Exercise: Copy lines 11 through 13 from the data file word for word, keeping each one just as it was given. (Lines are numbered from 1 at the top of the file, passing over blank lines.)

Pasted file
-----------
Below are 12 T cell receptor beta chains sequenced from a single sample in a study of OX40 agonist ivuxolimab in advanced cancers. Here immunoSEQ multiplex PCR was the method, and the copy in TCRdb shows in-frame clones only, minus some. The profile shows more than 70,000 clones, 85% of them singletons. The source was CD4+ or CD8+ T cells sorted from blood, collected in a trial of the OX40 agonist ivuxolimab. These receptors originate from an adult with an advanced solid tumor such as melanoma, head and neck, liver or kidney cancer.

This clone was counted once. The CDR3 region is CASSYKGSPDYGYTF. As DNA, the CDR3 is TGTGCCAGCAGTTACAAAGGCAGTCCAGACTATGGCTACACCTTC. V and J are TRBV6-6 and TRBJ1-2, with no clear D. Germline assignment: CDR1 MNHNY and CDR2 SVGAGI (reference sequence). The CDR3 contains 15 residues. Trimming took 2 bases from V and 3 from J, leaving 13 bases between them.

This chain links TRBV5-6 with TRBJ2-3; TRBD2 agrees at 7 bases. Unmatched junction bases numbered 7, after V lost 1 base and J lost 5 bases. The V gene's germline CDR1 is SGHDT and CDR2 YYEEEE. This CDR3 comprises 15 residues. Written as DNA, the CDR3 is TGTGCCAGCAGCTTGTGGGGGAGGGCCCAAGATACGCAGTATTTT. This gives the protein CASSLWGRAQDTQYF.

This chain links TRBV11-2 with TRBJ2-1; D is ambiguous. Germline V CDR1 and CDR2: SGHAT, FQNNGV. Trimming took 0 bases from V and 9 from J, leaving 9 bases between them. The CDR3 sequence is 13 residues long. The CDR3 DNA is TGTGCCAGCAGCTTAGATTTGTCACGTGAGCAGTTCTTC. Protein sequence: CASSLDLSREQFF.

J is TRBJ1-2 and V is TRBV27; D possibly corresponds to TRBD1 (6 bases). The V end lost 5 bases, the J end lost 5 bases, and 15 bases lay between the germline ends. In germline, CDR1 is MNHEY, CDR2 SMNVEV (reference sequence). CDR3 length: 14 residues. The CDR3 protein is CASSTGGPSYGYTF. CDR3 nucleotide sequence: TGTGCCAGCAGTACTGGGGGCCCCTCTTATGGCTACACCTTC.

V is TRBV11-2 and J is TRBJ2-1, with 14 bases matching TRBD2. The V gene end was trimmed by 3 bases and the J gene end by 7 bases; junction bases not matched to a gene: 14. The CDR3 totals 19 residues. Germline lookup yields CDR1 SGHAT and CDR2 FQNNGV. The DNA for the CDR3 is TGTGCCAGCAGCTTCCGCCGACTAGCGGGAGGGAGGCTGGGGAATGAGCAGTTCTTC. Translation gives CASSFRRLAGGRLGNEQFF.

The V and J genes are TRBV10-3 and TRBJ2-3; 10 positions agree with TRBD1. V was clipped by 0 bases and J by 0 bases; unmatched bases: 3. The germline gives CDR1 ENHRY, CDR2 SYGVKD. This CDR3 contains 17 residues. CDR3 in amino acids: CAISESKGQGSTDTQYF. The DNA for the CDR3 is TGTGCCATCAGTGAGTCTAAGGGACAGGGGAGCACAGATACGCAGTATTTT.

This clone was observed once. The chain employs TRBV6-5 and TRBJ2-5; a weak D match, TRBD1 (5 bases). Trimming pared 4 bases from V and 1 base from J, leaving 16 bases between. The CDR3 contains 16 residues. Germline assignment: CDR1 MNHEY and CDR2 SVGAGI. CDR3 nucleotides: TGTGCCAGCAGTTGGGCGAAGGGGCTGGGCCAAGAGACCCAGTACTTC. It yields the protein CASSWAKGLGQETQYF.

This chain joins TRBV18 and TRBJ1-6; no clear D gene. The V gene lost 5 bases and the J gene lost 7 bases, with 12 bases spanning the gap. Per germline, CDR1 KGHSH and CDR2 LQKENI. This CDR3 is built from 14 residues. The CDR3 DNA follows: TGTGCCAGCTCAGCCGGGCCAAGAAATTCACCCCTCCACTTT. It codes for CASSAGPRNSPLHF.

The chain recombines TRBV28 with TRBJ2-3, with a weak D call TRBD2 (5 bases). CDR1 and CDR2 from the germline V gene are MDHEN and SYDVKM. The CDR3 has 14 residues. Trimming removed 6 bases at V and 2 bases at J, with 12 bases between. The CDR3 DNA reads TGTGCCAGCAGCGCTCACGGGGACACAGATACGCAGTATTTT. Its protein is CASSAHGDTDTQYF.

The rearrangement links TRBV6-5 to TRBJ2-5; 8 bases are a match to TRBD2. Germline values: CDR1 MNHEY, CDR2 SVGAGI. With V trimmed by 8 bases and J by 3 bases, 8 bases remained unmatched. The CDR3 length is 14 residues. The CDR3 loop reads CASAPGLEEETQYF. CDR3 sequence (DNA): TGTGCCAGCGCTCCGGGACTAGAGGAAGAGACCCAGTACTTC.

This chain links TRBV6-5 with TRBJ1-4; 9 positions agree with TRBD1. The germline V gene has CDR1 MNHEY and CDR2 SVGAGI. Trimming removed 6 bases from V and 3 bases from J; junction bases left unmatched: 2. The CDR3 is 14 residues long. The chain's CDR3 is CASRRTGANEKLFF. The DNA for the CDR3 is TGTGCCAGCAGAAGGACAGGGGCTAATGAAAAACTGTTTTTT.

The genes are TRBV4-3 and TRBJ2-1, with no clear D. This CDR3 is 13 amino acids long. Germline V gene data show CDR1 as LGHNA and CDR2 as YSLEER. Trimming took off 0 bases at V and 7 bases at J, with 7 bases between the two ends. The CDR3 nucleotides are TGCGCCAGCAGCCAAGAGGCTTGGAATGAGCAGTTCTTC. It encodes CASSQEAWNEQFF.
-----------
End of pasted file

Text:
The rearrangement links TRBV6-5 to TRBJ2-5; 8 bases are a match to TRBD2. Germline values: CDR1 MNHEY, CDR2 SVGAGI. With V trimmed by 8 bases and J by 3 bases, 8 bases remained unmatched. The CDR3 length is 14 residues. The CDR3 loop reads CASAPGLEEETQYF. CDR3 sequence (DNA): TGTGCCAGCGCTCCGGGACTAGAGGAAGAGACCCAGTACTTC.

This chain links TRBV6-5 with TRBJ1-4; 9 positions agree with TRBD1. The germline V gene has CDR1 MNHEY and CDR2 SVGAGI. Trimming removed 6 bases from V and 3 bases from J; junction bases left unmatched: 2. The CDR3 is 14 residues long. The chain's CDR3 is CASRRTGANEKLFF. The DNA for the CDR3 is TGTGCCAGCAGAAGGACAGGGGCTAATGAAAAACTGTTTTTT.

The genes are TRBV4-3 and TRBJ2-1, with no clear D. This CDR3 is 13 amino acids long. Germline V gene data show CDR1 as LGHNA and CDR2 as YSLEER. Trimming took off 0 bases at V and 7 bases at J, with 7 bases between the two ends. The CDR3 nucleotides are TGCGCCAGCAGCCAAGAGGCTTGGAATGAGCAGTTCTTC. It encodes CASSQEAWNEQFF.